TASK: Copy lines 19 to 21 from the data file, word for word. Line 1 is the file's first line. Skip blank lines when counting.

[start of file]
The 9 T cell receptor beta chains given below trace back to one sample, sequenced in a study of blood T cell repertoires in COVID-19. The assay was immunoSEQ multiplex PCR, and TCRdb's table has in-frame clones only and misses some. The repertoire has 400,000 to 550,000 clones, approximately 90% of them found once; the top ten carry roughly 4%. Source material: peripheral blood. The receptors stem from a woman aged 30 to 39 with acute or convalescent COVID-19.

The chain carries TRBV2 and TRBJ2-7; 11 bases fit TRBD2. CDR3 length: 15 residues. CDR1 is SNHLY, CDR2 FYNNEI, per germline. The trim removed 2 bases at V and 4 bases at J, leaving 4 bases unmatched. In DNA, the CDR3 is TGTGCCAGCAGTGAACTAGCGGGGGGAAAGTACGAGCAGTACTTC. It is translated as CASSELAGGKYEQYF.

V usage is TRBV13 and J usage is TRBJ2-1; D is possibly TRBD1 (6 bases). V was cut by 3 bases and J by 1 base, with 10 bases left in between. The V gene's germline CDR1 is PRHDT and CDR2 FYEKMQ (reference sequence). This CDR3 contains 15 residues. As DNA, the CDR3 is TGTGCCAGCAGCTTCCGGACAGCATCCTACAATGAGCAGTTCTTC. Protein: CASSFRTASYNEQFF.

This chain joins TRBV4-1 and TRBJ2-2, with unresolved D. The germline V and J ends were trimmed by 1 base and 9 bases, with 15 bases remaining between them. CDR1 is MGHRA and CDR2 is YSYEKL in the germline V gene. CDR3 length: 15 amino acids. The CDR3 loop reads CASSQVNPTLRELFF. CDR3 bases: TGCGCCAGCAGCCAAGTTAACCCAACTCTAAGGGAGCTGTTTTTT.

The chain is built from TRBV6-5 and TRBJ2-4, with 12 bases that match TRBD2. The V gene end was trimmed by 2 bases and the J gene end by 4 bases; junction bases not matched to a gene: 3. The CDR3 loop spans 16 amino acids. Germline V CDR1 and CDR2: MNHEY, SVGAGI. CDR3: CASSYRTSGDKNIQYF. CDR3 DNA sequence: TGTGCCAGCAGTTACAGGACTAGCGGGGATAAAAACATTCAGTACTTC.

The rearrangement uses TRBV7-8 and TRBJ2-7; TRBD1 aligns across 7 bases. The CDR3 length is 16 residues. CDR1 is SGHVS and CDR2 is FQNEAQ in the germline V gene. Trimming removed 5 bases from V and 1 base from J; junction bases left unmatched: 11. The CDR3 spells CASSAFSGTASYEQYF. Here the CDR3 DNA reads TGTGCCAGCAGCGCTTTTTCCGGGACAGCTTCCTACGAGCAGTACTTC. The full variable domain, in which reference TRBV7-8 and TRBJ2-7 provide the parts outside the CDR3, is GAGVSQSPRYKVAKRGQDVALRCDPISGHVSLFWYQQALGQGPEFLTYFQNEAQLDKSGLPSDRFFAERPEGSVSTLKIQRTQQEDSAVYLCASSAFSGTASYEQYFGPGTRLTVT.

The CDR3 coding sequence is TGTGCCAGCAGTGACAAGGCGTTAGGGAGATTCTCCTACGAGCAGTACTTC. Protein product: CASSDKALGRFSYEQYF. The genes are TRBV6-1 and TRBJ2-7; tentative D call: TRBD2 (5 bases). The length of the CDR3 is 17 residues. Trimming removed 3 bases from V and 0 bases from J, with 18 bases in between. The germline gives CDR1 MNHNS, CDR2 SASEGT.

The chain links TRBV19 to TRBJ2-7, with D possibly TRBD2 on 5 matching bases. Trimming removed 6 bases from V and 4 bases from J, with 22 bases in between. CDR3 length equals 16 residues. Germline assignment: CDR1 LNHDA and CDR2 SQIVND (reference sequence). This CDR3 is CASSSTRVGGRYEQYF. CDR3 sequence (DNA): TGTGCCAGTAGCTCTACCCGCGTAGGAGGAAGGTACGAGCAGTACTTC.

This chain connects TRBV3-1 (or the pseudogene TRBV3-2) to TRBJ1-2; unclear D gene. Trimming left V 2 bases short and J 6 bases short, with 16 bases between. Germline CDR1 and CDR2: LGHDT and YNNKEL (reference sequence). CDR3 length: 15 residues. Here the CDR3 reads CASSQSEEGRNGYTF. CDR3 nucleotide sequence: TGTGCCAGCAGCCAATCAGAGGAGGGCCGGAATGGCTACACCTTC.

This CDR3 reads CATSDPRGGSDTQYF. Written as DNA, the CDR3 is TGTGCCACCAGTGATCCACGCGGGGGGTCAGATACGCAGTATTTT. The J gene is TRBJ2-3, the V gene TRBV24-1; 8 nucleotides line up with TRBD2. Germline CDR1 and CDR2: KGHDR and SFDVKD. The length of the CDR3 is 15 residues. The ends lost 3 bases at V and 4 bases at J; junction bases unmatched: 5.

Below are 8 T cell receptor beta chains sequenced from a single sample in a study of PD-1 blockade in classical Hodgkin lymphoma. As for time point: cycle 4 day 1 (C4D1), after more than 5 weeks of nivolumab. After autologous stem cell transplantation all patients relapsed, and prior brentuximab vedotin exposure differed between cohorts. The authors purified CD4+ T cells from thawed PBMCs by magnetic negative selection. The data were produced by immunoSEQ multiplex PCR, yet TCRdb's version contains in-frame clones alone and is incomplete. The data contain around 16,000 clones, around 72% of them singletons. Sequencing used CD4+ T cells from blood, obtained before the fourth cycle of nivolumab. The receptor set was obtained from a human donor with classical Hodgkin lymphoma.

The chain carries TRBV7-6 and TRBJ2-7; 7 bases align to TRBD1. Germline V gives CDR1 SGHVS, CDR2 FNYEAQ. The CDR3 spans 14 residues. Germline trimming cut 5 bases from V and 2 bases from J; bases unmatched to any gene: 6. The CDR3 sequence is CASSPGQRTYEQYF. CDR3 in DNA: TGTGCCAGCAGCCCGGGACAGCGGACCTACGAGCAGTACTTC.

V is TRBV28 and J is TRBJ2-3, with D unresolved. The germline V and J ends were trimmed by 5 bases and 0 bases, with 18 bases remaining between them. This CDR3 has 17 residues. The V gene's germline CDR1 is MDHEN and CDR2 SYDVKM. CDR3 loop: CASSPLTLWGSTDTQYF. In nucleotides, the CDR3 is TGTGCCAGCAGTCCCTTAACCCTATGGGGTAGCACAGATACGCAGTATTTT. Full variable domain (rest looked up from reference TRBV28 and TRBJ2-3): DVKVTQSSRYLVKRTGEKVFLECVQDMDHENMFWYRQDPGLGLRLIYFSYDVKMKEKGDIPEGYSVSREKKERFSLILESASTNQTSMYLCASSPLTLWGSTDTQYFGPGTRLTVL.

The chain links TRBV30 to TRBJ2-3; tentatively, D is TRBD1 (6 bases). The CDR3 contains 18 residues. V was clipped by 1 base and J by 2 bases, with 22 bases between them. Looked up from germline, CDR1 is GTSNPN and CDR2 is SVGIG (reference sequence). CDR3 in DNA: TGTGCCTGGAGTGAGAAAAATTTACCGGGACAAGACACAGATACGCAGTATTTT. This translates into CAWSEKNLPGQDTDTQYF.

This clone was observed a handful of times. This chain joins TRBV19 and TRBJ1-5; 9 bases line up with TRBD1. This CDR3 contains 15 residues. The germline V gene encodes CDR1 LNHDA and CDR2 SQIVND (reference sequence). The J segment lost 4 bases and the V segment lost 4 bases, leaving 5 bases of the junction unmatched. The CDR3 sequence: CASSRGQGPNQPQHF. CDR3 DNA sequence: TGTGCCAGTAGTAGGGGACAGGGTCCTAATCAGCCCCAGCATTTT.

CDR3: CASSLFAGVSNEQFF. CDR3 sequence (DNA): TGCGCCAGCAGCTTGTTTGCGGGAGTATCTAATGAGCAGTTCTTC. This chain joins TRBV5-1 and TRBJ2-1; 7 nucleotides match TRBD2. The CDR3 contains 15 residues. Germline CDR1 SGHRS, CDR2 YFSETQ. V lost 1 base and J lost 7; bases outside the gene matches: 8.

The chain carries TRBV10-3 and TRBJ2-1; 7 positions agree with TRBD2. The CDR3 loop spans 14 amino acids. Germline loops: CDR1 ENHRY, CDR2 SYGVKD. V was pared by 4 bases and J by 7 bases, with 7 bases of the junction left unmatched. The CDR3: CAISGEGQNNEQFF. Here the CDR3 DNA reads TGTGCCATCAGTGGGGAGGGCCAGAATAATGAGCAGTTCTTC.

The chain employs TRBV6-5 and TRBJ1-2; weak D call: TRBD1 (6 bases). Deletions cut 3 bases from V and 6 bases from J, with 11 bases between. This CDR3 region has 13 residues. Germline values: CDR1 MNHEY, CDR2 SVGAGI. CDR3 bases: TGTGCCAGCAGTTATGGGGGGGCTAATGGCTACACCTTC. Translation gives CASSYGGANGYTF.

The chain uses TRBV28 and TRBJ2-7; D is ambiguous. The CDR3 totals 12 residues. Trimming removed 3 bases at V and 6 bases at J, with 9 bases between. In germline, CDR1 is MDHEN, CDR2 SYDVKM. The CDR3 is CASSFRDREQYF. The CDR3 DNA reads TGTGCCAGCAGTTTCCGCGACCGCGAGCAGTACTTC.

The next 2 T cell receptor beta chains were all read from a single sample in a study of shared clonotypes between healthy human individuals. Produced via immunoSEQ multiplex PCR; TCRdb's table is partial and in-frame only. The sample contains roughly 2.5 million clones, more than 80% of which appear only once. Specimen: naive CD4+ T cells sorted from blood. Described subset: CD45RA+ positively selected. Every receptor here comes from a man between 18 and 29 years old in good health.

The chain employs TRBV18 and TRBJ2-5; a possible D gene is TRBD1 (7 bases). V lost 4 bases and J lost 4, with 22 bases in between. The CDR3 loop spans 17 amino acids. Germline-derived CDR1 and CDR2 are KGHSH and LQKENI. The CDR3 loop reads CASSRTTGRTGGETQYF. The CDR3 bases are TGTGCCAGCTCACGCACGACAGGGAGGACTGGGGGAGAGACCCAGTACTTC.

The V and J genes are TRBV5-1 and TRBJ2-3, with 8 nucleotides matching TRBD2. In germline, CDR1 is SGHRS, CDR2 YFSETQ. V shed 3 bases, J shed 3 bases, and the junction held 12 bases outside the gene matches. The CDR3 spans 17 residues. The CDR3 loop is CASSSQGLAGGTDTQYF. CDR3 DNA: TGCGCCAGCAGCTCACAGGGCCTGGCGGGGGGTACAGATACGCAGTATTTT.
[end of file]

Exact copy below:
The chain uses TRBV28 and TRBJ2-7; D is ambiguous. The CDR3 totals 12 residues. Trimming removed 3 bases at V and 6 bases at J, with 9 bases between. In germline, CDR1 is MDHEN, CDR2 SYDVKM. The CDR3 is CASSFRDREQYF. The CDR3 DNA reads TGTGCCAGCAGTTTCCGCGACCGCGAGCAGTACTTC.

The next 2 T cell receptor beta chains were all read from a single sample in a study of shared clonotypes between healthy human individuals. Produced via immunoSEQ multiplex PCR; TCRdb's table is partial and in-frame only. The sample contains roughly 2.5 million clones, more than 80% of which appear only once. Specimen: naive CD4+ T cells sorted from blood. Described subset: CD45RA+ positively selected. Every receptor here comes from a man between 18 and 29 years old in good health.

The chain employs TRBV18 and TRBJ2-5; a possible D gene is TRBD1 (7 bases). V lost 4 bases and J lost 4, with 22 bases in between. The CDR3 loop spans 17 amino acids. Germline-derived CDR1 and CDR2 are KGHSH and LQKENI. The CDR3 loop reads CASSRTTGRTGGETQYF. The CDR3 bases are TGTGCCAGCTCACGCACGACAGGGAGGACTGGGGGAGAGACCCAGTACTTC.